First, I read a funny and silly book called Alexander and the Terrible, Horrible, No Good Very Bad Day.  Mostly, I chose that one because it’s sure to get laughs from a class full of 8 year olds.  It did.  Then, I went with something a little different.  It was a book about St. Francis.  Perhaps it would be nice for the kids to hear about the saint after whom our new Pope chose his name?  I mean, I love St. Francis.  The Pope loves St. Francis.  His is just a beautiful story of conversion, leaving behind “things” and choosing God.  Nothing but good can come from learning a little more about St. Francis, right?

WRONG.

Let’s review the facts on the great saint from the perspective of an 8 year old.

“Mrs. Thieme, he was kinda a rich guy with a mean dad, huh?”

“Mrs. Thieme, Mrs. Thieme!  He was rich before he went crazy and got naked on the pizza.”

“Well, sweetheart, the word is actually PIAZZA.  It’s not the same…”

“Mrs. Thieme!!  Can we see the picture of the naked saint?”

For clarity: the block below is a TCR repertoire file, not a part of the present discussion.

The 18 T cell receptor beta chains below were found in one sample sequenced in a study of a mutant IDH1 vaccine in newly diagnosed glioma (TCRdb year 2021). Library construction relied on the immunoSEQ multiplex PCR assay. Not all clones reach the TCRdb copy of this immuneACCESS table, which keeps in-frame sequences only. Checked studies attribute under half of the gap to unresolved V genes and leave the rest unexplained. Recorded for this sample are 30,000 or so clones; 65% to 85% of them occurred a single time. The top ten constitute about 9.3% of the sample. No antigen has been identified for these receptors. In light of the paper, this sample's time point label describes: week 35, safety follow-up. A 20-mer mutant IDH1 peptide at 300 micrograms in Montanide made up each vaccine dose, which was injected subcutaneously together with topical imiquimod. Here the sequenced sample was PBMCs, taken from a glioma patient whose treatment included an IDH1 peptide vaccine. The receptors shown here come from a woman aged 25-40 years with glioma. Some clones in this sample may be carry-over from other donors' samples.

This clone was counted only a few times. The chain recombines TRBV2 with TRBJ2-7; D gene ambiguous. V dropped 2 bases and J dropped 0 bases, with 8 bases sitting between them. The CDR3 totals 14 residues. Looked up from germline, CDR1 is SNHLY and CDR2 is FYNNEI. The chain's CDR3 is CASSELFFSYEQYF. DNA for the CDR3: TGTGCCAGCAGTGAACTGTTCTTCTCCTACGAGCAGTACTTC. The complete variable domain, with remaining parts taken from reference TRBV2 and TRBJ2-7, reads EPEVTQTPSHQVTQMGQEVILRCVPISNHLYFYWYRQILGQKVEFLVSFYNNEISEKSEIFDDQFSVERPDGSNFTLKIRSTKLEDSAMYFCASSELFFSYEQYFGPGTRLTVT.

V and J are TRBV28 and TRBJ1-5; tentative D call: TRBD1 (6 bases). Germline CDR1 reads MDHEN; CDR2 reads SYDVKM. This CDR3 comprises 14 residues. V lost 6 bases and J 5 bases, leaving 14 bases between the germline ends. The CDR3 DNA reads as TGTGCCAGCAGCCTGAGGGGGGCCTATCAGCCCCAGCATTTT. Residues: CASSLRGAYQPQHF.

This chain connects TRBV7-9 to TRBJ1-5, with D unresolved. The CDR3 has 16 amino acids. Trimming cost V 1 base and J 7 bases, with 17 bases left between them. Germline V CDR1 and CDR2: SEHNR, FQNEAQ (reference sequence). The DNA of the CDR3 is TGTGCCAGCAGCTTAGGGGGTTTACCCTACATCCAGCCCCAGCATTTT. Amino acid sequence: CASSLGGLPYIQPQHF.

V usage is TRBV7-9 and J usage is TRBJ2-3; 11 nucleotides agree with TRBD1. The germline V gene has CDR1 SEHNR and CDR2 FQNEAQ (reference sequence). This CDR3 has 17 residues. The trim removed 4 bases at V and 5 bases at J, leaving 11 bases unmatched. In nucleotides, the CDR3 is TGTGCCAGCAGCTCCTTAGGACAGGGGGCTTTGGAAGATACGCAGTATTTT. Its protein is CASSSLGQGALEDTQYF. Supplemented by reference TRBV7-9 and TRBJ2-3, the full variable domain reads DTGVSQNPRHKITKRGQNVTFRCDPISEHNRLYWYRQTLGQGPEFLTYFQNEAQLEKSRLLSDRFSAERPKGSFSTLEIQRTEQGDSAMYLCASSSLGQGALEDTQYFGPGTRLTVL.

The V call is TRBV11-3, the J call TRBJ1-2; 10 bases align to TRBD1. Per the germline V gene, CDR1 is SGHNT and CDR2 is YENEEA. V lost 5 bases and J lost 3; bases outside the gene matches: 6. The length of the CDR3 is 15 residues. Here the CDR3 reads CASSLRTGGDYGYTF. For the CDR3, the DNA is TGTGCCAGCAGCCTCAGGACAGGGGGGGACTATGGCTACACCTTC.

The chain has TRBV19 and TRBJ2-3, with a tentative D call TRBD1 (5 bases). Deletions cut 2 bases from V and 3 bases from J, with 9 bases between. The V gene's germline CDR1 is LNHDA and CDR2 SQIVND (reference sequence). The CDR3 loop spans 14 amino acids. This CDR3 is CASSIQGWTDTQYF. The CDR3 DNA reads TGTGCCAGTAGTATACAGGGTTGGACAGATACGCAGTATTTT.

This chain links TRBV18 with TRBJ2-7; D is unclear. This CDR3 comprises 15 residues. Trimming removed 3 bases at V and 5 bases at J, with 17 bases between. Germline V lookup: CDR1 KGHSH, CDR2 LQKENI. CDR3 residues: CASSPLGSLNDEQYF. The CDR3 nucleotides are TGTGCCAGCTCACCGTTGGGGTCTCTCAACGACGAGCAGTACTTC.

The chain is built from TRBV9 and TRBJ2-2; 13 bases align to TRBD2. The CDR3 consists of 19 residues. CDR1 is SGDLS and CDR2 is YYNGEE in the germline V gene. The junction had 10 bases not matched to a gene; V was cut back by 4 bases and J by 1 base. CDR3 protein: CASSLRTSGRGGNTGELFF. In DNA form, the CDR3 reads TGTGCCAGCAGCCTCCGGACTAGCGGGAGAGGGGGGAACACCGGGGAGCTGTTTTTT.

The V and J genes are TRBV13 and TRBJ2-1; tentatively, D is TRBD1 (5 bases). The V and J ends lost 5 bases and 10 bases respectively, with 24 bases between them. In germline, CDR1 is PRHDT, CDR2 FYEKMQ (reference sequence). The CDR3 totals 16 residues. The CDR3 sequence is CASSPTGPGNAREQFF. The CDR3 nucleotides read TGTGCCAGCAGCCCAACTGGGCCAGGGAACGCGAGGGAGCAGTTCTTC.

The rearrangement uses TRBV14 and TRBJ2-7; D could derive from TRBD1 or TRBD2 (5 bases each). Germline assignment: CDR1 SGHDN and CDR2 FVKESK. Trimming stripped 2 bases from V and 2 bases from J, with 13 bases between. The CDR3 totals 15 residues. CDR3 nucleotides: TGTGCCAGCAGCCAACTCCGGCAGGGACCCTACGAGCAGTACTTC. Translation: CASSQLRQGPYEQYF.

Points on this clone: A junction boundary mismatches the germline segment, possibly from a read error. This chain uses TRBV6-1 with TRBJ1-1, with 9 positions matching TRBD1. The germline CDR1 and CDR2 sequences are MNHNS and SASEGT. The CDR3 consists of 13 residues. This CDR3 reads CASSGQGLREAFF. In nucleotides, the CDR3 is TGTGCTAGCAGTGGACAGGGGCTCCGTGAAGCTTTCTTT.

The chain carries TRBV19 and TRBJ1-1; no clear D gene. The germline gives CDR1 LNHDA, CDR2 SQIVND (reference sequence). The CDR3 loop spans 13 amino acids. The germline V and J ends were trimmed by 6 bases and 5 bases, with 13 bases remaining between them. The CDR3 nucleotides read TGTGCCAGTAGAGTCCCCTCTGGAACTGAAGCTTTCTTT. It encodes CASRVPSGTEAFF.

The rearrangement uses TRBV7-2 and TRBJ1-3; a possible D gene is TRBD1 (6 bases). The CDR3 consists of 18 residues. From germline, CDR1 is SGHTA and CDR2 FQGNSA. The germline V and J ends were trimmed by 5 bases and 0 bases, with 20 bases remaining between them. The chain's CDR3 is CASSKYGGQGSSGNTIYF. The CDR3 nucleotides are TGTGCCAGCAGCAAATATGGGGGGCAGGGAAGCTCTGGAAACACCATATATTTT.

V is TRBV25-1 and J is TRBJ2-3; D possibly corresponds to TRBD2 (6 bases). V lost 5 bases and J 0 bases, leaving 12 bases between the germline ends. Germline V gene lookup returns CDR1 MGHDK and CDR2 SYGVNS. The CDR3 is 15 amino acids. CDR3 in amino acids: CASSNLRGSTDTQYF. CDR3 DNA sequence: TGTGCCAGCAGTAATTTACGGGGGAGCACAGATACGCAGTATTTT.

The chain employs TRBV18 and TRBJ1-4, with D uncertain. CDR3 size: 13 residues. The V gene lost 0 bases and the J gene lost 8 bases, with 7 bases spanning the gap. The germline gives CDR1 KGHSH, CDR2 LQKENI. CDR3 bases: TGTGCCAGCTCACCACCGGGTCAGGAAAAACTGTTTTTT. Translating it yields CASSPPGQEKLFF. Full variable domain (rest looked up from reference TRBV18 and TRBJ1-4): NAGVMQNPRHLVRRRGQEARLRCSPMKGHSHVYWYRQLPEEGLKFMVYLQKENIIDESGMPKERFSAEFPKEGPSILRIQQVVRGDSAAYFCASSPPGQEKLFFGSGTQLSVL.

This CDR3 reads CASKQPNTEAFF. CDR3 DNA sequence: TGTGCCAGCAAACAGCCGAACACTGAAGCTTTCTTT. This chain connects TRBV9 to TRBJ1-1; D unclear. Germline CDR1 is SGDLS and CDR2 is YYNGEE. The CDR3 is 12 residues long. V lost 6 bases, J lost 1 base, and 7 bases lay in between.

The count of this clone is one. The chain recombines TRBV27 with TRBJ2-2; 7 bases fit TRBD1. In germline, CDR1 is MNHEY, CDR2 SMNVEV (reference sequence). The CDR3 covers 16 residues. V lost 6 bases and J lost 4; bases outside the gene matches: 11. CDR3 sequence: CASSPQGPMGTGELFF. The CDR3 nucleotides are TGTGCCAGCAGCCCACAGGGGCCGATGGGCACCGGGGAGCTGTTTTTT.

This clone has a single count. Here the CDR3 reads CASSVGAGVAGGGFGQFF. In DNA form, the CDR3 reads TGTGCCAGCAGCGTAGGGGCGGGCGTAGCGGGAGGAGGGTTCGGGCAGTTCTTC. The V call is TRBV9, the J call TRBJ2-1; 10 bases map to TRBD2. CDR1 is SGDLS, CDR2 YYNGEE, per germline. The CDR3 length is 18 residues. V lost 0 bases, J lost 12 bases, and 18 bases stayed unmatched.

“Yeah, we wanna see the picture of the crazy naked guy!”

To the parents of 2nd graders in my son’s class at St. Louis de Montfort, I apologize for any conversations you might have had to endure about the scantily clad, mentally unstable saint after whom the former Cardinal Jorge Bergoglio chose to name himself.  I meant well, my heart was rightly motivated, and it just didn’t translate how I intended.  For the record, there WAS a cartoon style illustration in the book which showed the unadorned backside of St. Francis renouncing his worldly possessions at the behest of Bishop Guido, but I skipped over the page 17 picture.  I did so much to the chagrin of all the boys and girls listening.

Here’s the thing.  St. Francis is a saint worth knowing.  I am a touch friendlier with him than I am with some of his other cohorts there in heaven, because I spent 8 years of my life being taught by the Sisters of St. Francis of Perpetual Adoration (SSFPA) at St. Lawrence Catholic School as a kid.  Those gals made sure we knew all about Francis and his simple life of joy.  I knew for a moment he was considered the biggest fool in Assisi, that some people thought he was mad.  But, I looked at those gals who taught me in class each day, wearing those tragic brown outfits and I noticed their smiles.  Nothing spoke to me as a more powerful witness about the love of God than did those happy Franciscan sisters who had chosen to say yes to Jesus calling them to be His spouse.

I was just dying to share a little piece of this amazing man with the kiddos.